Tag Archives: baby boomers

5 Tips for Helping Your Parents Downsize


Are your parents ready to move? Maybe one is thinking about moving but the other isn’t ready? Are you worried about their safety and think they should be thinking about moving but they don’t seem interested at all?

Assess the situation and be realistic. Deciding to downsize is process with many layers and chapters. Where are your parents in that process?

  1. Not ready. Can’t see themselves leaving home
  2. Considering the possibility, but not convinced
  3. Ready but don’t know where or how
  4. Ready and have a plan

Assuming your folks ARE ready to move and are just getting started, here are some tips for helping you successfully help them:

  • Your pace may not be their pace. Be respectful and mindful of where your parents are at in the process of being ready to move. You’ll only be able to go as fast as they are capable and willing to. Understanding their resistances rather than fighting them will enable you to better tailor your message to their ears.
  • Help assess their immediate needs. Are they or you considering moving because of a need around safety, health, hygiene, housekeeping, meals, or social life? Help identify solutions to challenges in these areas while they are still at home if possible.
  • Don’t let your attachments hold them bac Can’t believe they are wanting to get rid of the special quilt Aunt Mary made? Then you take it!
  • Don’t take sides. When one person in the couple wants to move but the other doesn’ Generally, unless health and safety are at risk, there are many pros and cons to moving – all subject to a particular person’s perspective. Remember that the negotiation process between couples is complicated and not so much about right and wrongs as it is about finding a set of solutions that both can live with.
  • Offer to find resources. Downsizing and moving can require a lot of research and using different vendors – offer to research and coordinate potential resources that may be needed during the process. This can allow your parent to focus on the work of sorting and decision making.
    • Estate sale folk, auction houses, online auctions: who is in the area? How do they work and what percentage do they take? What happens to the things not sold?
    • Thrift stores – which ones will come pickup from the house? Which ones require staging things outside? Who will take what?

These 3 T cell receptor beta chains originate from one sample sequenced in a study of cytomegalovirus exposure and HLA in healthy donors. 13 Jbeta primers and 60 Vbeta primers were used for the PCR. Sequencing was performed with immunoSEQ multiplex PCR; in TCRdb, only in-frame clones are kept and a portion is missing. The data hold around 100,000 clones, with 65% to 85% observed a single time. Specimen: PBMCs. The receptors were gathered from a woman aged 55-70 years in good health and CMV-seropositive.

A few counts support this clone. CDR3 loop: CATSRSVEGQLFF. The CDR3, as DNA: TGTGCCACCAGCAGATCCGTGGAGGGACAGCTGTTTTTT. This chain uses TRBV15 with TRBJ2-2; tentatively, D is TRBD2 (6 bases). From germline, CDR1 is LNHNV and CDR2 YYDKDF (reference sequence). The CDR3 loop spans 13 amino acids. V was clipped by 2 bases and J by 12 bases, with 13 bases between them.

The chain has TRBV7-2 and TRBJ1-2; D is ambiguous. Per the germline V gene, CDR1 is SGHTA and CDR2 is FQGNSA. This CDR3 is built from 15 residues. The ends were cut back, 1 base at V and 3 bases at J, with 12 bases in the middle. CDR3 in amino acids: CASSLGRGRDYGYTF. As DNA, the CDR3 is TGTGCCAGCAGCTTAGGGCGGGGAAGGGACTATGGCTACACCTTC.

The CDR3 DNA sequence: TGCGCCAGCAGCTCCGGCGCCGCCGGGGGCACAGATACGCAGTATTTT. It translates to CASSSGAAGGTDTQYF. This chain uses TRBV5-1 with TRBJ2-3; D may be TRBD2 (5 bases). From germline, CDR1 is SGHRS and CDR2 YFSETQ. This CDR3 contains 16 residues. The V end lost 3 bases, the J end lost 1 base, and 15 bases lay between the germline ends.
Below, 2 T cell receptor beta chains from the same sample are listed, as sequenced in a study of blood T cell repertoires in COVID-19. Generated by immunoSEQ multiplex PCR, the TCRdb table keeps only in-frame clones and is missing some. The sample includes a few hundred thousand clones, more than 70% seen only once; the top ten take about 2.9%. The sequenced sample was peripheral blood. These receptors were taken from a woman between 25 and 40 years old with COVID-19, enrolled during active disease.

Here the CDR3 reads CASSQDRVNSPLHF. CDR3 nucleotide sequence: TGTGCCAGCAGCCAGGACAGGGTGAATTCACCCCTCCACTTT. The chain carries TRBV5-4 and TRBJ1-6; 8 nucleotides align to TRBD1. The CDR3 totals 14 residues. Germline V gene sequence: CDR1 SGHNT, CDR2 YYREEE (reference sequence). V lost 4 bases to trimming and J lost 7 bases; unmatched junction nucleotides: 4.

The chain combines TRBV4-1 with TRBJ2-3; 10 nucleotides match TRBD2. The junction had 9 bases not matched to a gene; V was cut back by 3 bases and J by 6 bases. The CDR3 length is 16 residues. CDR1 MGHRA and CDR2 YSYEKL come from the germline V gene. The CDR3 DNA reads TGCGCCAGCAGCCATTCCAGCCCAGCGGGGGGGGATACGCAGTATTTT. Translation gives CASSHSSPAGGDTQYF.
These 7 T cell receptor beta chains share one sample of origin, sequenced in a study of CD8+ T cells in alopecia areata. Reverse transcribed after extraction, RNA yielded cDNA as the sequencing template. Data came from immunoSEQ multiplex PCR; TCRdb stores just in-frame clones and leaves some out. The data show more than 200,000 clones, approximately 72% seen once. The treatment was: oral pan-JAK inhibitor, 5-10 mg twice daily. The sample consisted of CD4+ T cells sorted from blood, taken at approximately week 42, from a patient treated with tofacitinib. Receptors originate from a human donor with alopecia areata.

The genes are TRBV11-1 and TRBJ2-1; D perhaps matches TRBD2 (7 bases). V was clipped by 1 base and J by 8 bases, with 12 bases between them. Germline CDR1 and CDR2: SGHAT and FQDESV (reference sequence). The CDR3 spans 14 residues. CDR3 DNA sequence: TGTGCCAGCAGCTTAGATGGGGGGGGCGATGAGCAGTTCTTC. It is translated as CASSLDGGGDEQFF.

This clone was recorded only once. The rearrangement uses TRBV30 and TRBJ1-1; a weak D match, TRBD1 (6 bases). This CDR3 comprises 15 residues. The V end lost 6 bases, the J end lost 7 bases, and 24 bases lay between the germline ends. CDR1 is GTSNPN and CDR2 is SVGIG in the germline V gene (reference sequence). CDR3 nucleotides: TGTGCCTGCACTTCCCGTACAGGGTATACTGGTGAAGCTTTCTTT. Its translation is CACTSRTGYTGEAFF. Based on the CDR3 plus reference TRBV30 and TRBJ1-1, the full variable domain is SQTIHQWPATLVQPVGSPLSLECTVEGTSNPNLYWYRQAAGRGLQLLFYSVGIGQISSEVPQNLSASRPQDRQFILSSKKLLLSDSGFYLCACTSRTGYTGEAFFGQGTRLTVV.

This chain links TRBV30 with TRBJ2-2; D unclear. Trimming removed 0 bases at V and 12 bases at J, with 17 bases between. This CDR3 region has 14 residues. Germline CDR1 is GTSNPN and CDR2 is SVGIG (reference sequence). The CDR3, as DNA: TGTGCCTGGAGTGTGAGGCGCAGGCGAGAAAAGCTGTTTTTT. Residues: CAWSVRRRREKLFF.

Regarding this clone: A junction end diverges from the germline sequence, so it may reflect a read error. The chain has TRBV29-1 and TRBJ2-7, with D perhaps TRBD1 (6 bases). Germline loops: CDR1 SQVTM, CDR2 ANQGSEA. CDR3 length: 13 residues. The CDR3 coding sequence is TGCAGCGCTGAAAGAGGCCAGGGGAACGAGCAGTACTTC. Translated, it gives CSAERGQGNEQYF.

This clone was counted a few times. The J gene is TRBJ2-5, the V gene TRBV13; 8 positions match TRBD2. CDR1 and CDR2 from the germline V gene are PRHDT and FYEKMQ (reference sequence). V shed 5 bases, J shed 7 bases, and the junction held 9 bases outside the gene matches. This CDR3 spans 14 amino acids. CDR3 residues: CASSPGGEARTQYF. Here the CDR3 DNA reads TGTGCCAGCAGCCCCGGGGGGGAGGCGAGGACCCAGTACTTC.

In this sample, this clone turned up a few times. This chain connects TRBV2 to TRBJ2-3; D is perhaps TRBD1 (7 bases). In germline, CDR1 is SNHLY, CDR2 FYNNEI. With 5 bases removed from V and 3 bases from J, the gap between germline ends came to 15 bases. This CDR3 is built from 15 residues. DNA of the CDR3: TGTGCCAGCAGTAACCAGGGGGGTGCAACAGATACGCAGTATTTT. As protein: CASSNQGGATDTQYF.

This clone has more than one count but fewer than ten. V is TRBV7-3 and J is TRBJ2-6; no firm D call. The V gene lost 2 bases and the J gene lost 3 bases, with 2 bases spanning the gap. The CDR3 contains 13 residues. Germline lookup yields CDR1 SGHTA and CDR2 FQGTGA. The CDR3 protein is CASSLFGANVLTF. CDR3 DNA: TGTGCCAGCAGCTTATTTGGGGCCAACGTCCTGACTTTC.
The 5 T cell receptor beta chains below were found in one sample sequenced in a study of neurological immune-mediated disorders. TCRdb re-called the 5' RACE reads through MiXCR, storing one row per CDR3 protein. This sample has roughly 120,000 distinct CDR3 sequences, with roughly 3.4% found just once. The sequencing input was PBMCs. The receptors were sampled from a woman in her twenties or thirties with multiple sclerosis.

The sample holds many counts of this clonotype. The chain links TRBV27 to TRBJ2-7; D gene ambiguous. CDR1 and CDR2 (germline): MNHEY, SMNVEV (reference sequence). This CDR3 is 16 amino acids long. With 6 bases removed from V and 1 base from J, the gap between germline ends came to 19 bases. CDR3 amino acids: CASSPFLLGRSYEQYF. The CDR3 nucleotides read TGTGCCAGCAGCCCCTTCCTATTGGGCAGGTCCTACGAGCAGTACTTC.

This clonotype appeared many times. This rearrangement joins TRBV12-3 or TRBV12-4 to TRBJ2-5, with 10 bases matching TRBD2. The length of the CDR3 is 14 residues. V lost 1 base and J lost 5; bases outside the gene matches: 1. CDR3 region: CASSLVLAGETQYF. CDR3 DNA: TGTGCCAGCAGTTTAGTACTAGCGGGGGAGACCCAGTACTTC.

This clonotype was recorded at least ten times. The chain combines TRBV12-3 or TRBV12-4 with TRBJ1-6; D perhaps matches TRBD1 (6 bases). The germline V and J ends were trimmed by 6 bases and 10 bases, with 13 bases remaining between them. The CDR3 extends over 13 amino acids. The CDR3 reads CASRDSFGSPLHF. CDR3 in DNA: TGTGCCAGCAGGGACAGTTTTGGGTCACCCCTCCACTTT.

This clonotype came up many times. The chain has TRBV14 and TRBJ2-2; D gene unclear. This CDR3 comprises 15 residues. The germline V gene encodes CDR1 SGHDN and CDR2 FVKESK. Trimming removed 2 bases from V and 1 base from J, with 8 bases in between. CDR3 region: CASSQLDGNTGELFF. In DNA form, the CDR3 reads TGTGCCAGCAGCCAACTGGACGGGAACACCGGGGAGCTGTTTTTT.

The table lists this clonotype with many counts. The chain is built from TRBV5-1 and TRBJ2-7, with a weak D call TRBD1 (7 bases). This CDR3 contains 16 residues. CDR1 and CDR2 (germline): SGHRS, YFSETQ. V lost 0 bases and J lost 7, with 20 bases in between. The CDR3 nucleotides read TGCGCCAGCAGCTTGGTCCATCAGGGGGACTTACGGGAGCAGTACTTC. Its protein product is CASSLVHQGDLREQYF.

• Hazardous waste – how to get rid of leftover cleaners and chemicals in your area? (stopwaste.org) Are free pickups offered for seniors in your area?
    • Free city bulky waste pickups – most cities offer at least 1 per year but all have different rules about how to schedule them, what can be picked up, and how items have to be organized at the curb.
    • Movers & packers – find out rates, ranges, and availability. Check reviews and call references
    • Professional moving/organizing help – Sometimes an extra hand is needed to make the move happen. NASMM.org and NAPO.net both offer search pages to find professionally trained help in your area.

Additional resources you may find useful:

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Filed under Bay Area Services, children, Decluttering, downsizing, Empty Nest, Perspective

10 Tips For Decluttering Boomers

Overwhelmed with multi-generational clutter?

Overwhelmed with multi-generational clutter?

We were happy to see an article on organizing by Amy Hoak.  It was featured in the Wall Street Journal’s Market Watch recently. The challenges boomers face to wade through the accumulation of their own possessions, their children’s and often their parents’ seems to be universal.

Of the 10 tips for decluttering Boomers the author describes, these tips stand out:

Break it up into baby steps

For any of us without a lot of time, it’s easier to think of doing your project in discreet chunks. For example, tackling a whole closet might put us over the edge, but what about gathering all the unused shoes in a box as a baby step?

There’s always next time

Getting organized is a layered process, it’s not a “one-time” project. Going through these layers of accumulation is like peeling back an onion…especially with the complexity of emotions and memories that are wrapped up in them. Count on having to back through things a few times to attain your vision of “organized.”

Amy points to finding a “sentimental solution” to disposing of things you don’t want. Just as it’s important to keep your eyes on the prize – having a goal for your project–it helps to have a charity in mind that you feel really good about giving to. That’s another bonus of decluttering; you get to be a philanthropist and support important causes with your overflow.

The overall message is:  you’re not alone in your clutter overwhelm, there’s a process to handle it, and it takes time…but it’s so worth it!

What’s keeping you from starting on your decluttering project?


Filed under Empty Nest, General Organizing, Strategies